Nearly 80% of council workers have no confidence in the future of local services because of spending cuts, new research reveals.
The study, carried out by Unison, one of the UK’s largest trade unions, revealed that staff felt councils had been left unable to meet the demands of local communities due to government cuts.
Staff have been left to “pick up the pieces” due to local services “collapsing”, Unison general secretary Dave Prentis said, adding that the current situation was “chaos”.
The research, released on Monday, shows that 50% of council workers are thinking of leaving their jobs for less stressful work elsewhere.
The survey of 21,000 local government employees working across all services reveals that 67% said residents do not receive the help and support when they need it and 54% are not confident that vulnerable residents are safe and cared for.
Issues raised by the staff who took part in the survey include stories of families living in mouldy, overcrowded properties, fly-tipping being left for weeks and a rise in rodent populations.
Other concerns raised include vulnerable children, young people and adults not getting the help and support they need.
Unison’s Prentis said: “This disturbing survey should ring alarm bells in Whitehall and also alert ministers to the crisis happening in councils up and down the country.
“Local authorities have had to cut so many vital services that they have now reached a point where vulnerable children and the elderly struggle to get the help that they need, entire communities are suffering, and the public are being put at risk.”
Unison’s survey shows that 83% of staff felt that reductions in government funding for local authorities in England have had a negative impact on their ability to do the job as well as they can.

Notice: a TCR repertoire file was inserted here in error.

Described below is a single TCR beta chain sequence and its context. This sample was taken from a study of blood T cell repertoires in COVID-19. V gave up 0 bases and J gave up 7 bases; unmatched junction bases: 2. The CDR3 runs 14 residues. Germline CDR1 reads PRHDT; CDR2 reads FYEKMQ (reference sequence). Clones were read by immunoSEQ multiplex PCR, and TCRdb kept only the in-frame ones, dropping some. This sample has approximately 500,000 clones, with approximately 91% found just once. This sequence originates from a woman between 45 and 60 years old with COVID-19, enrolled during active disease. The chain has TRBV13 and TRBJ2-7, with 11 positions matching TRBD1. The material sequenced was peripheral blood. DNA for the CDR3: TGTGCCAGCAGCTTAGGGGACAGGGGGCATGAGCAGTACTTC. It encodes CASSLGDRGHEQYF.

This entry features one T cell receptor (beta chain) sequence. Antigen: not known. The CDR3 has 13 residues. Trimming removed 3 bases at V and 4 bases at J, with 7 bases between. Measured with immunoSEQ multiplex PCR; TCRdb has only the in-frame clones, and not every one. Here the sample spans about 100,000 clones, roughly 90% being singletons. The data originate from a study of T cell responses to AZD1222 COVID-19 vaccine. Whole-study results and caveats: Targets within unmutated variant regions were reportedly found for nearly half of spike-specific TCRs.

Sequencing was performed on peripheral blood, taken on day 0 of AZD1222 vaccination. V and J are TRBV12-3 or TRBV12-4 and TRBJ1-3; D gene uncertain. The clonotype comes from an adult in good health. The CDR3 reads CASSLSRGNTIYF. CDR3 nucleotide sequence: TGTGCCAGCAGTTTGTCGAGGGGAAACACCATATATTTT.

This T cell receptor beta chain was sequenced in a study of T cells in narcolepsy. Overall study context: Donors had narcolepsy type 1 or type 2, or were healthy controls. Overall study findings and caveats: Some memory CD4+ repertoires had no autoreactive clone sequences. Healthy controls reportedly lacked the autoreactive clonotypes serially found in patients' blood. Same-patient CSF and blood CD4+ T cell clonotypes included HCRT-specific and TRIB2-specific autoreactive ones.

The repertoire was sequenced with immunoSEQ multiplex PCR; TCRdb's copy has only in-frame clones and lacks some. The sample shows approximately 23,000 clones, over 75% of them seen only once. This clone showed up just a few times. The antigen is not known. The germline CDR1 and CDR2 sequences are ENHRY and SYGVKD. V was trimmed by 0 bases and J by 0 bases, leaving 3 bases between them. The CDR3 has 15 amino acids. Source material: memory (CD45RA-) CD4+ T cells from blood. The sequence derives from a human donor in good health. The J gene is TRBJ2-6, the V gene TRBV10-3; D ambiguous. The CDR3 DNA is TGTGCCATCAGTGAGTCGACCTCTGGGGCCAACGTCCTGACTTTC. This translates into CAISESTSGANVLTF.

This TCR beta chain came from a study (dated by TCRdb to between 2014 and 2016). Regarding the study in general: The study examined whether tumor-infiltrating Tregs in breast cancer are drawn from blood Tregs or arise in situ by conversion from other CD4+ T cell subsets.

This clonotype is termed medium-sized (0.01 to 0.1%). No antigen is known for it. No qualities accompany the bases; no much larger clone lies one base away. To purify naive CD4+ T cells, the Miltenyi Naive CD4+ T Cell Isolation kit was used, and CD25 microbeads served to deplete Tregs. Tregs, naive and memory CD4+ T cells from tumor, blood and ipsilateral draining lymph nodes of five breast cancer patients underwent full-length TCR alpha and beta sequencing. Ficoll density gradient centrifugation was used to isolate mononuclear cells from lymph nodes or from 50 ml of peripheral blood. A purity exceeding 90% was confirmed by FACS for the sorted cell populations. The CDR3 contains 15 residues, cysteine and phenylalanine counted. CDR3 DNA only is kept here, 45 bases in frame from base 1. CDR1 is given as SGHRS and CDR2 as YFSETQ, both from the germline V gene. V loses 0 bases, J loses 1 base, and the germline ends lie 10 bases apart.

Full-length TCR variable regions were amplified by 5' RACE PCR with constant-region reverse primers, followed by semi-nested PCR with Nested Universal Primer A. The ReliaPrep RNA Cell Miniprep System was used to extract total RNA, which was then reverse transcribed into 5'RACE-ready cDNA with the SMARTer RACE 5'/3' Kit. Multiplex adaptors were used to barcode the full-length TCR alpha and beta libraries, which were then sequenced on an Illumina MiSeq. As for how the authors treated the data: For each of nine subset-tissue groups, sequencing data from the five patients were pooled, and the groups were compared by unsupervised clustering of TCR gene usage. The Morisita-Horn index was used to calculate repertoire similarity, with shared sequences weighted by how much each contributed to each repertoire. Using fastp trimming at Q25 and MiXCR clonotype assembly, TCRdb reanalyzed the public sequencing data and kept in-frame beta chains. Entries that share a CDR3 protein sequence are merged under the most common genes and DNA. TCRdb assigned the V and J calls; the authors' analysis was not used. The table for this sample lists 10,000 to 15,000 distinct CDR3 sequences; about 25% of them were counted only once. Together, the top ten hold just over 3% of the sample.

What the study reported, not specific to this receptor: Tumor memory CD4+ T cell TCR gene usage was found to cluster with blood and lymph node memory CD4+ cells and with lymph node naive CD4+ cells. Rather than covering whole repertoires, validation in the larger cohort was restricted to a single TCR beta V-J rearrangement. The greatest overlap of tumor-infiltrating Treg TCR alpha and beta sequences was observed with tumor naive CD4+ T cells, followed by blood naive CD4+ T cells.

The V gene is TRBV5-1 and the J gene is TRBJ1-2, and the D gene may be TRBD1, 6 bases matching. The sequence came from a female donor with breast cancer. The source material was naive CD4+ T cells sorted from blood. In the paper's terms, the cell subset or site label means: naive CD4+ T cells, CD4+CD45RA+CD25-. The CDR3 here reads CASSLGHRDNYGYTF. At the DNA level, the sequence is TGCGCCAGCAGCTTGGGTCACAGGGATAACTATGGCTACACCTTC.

A total of 53% of workers believe that their council no longer delivers quality services and 48% said that their employer doesn’t make the right decisions for the public.
Meanwhile, nearly two-thirds are concerned about the financial situation of their council.
The biggest challenges facing local authorities, according to council workers, was a lack of front line staff, adult social care, safeguarding children and young people, a lack of housing options and road repairs.
Prentis added: “With cuts to road and bridge maintenance, potholes in roads are left unfilled, and bridges are at risk of crumbling. Crematoriums are not maintained, streetlights stay broken, and parks are in disrepair as councils don’t have the equipment or the staff to adequately maintain them.
“There are now over one million people with an unmet need for social care because councils don’t have the resources to support them. Now is the time to reverse these cuts and invest in local government once more or the very fabric of our society will come unstuck.”